GIVING ADS A WHIRL ON TURNSTILES

By: Ellen Liburt

Entry Media Counts Almost 20 Newspapers Clients


To everything there is a season (turn, turn, turn) … and a time
for every purpose (turn, turn, turn) – and that includes
advertising, judging by Turnstile AdSleeve Armcovers, a
“revolutionary” branding tool nearly 20 newspapers have worked
into their imaging strategies at entertainment arenas nationwide.

Martin Hering, president of Entry Media Inc. in Winter Park,
Fla., was waiting to meet a friend at the entrance of an Orlando
Magic basketball game in 1992 when he noticed that most people
glance down at turnstiles before passing through, inspiring his
idea for the patented, plastic tubes that fit over turnstile
arms, displaying a sponsor’s color ads.

Explaining that sponsors use AdSleeves to “tie in” with the
enthusiasm sports fans feel when they watch their teams play,
Hering, 40, said a market study he commissioned showed fans
remember these ads up to 1,500% more than other forms of arena
advertising. AdSleeves are in use at almost 100 U.S. venues.
Entry Media receives fees based on attendance.

Manager of Special Events Glenn Drosendahl at the Seattle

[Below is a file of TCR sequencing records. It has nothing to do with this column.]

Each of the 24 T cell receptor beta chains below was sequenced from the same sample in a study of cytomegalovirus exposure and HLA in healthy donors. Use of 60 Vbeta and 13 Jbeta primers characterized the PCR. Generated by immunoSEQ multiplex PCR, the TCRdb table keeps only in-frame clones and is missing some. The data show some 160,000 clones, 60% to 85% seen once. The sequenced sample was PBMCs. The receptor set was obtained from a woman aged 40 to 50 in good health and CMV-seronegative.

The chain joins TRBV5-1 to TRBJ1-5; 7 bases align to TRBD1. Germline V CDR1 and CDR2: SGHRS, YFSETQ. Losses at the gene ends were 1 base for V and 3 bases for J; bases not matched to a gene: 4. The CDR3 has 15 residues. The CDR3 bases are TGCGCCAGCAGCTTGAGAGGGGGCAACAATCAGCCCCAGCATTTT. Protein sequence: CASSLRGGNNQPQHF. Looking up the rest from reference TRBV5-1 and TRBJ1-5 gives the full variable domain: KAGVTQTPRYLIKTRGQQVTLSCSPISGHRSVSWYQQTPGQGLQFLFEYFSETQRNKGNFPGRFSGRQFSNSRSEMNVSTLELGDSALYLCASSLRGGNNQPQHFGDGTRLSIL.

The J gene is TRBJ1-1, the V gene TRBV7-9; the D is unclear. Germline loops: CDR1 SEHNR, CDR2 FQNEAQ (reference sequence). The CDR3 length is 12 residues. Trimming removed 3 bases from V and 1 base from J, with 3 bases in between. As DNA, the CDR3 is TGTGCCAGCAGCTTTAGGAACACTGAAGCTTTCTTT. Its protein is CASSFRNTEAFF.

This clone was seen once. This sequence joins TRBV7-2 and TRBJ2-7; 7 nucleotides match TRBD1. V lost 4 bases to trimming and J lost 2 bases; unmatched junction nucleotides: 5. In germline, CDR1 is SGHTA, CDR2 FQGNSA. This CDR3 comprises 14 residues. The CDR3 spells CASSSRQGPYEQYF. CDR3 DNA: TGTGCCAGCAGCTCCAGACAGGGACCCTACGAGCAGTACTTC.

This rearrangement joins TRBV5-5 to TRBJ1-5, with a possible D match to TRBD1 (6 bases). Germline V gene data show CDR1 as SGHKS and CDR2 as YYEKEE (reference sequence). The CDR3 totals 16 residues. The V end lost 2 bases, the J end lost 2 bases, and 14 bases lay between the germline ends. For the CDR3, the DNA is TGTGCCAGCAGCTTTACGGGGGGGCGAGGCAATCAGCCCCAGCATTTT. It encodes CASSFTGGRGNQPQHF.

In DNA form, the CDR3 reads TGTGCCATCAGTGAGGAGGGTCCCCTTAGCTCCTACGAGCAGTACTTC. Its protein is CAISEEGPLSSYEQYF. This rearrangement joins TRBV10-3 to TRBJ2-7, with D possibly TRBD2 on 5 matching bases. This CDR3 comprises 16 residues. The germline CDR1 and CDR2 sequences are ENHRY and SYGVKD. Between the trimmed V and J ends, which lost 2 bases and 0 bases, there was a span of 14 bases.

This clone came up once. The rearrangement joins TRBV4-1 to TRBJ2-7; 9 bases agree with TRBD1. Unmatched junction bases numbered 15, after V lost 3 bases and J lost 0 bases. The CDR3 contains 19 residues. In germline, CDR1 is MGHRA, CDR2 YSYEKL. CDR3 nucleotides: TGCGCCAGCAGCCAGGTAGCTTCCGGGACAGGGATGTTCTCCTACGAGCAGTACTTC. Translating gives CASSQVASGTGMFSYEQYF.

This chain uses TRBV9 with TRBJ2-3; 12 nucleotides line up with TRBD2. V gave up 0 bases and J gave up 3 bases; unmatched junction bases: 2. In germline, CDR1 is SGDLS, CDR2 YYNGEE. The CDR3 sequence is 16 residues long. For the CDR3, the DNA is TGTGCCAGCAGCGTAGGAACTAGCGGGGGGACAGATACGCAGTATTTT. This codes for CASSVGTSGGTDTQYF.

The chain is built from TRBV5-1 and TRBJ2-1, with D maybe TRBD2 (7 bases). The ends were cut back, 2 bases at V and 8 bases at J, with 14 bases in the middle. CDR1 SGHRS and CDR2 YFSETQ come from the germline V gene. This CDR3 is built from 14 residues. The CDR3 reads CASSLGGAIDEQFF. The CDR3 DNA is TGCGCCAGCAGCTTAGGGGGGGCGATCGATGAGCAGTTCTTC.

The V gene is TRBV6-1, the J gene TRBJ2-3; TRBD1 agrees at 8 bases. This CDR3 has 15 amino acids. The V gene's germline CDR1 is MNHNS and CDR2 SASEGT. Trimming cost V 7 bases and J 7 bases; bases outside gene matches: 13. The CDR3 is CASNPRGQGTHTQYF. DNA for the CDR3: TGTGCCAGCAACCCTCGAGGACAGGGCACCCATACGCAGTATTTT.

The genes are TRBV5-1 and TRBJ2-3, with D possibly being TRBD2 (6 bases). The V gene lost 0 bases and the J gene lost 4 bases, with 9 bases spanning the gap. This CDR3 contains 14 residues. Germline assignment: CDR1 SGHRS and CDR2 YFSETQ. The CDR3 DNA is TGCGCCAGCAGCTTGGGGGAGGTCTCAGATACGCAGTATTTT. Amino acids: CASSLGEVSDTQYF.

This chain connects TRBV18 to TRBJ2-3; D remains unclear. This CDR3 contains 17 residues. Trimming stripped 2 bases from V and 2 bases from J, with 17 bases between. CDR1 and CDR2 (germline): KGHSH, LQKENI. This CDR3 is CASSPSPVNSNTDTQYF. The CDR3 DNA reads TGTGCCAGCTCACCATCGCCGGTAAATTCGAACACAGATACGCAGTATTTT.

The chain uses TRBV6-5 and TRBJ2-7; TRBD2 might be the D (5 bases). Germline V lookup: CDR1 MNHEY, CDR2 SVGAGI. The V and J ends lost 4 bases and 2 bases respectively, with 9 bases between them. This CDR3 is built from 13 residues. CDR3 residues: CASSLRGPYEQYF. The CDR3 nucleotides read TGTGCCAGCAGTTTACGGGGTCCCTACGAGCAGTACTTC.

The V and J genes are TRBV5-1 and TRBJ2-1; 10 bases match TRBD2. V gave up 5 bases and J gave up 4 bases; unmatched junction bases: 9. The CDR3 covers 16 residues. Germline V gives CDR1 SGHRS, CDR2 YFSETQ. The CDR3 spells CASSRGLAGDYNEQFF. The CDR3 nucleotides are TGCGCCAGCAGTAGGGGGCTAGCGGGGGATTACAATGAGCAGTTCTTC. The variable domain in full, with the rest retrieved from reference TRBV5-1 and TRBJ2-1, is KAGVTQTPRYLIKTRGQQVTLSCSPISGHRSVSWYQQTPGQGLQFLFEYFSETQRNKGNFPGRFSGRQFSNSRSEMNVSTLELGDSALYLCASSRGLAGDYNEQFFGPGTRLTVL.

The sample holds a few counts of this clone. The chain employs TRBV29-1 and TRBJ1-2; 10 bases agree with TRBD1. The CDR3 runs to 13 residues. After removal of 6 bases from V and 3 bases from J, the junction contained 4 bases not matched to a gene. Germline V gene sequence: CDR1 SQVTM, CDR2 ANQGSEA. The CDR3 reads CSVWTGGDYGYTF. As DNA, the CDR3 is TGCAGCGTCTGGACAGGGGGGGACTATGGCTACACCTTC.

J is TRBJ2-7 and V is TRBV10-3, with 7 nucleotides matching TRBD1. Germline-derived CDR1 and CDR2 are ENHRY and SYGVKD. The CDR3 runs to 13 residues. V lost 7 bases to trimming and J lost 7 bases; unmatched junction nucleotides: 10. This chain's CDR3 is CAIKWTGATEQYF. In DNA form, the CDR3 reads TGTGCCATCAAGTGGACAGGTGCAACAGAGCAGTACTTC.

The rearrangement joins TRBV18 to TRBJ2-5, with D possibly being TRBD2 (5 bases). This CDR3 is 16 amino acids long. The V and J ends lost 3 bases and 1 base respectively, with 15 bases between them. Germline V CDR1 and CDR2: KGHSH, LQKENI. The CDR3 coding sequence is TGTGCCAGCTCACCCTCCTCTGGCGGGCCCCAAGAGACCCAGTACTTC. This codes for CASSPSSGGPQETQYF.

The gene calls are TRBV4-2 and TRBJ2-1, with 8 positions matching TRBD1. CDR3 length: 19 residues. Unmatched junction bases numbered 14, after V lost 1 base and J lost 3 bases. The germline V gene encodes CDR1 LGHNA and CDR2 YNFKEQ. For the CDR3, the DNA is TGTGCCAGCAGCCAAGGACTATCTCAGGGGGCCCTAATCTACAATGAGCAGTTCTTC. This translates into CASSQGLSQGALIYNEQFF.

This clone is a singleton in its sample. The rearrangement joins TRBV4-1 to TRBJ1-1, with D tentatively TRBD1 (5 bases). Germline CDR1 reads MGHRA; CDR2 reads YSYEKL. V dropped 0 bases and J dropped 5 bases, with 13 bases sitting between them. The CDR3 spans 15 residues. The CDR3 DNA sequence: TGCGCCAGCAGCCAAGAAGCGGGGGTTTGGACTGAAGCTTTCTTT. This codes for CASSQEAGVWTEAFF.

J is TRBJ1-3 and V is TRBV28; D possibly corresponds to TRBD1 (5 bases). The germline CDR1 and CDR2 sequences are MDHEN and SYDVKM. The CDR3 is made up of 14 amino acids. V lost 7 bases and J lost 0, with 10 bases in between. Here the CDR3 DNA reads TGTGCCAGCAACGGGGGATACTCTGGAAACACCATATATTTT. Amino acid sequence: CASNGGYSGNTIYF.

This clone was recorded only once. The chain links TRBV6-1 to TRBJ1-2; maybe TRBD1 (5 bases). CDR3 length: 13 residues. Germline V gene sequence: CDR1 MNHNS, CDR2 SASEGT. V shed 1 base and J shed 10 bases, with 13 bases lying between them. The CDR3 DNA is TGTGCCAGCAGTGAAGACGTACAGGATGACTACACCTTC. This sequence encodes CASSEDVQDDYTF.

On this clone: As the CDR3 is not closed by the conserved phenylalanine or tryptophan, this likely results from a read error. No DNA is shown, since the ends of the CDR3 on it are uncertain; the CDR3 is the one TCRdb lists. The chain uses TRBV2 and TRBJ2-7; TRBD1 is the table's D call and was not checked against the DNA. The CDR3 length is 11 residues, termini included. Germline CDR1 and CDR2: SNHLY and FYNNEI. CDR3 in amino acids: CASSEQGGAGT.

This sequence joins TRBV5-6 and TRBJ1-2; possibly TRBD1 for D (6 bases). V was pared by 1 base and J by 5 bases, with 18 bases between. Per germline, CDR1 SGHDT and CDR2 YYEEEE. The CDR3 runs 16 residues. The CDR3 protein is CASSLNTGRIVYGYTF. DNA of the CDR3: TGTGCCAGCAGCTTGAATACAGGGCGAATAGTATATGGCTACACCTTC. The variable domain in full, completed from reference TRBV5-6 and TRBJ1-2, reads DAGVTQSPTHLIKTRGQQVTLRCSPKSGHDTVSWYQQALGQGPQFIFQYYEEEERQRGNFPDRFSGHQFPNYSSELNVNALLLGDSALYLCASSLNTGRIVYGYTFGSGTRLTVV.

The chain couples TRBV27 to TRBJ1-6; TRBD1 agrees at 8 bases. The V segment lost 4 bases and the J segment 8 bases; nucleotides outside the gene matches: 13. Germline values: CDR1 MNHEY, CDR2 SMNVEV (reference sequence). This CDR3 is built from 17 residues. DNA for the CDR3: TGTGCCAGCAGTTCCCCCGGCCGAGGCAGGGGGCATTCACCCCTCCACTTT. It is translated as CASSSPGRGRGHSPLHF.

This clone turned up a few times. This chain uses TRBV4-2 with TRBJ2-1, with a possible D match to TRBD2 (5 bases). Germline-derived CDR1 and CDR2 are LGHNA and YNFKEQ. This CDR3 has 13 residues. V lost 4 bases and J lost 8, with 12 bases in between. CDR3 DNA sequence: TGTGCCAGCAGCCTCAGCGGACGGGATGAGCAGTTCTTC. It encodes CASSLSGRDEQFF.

Post-Intelligencer said that securing the scoreboard and
turnstiles at the Mariners’ Safeco Field has given the P-I
“pretty much blanket coverage of the whole baseball experience
for people in Seattle.”

“When we saw the turnstiles, we thought it was fabulous
reinforcement of the newspaper itself because it looks like a
rolled newspaper,” said Consumer Marketing Manager Nancy Long of
the St. Louis Post-Dispatch, which uses them at the Rams’
TWA Dome, Savis Center, the Cardinals’ Busch Stadium, and Six
Flags amusement park. Long said she appreciates the “added value”
of advertising at sports venues that host other events.

Promotion Director Gari Brindle said the primary reason The
Philadelphia Inquirer, Daily News, and philly.com
(which are promoted at the 76ers’ First Union Center and the
Flyers’ First Union Spectrum) use turnstiles is “to reach readers
– and readers are advertisers. The people who read us are
also deciding to purchase advertising with us.”

Andrew Rothstein, manager of marketing promotions for New York’s
Newsday, noted that the AdSleeves – used as part of a
“tiered approach” at Nassau Coliseum, Long Island Ducks EAB Park,
and Hofstra (University) Arena – offer a bonus when games
are televised because the establishing shot is usually of fans
entering a venue through turnstiles, so “we’ve gotten good play
from that.”



Ellen Liburt (eliburt@editorandpublisher.com is a reporter for E&P.



Copyright 2001, Editor & Publisher.

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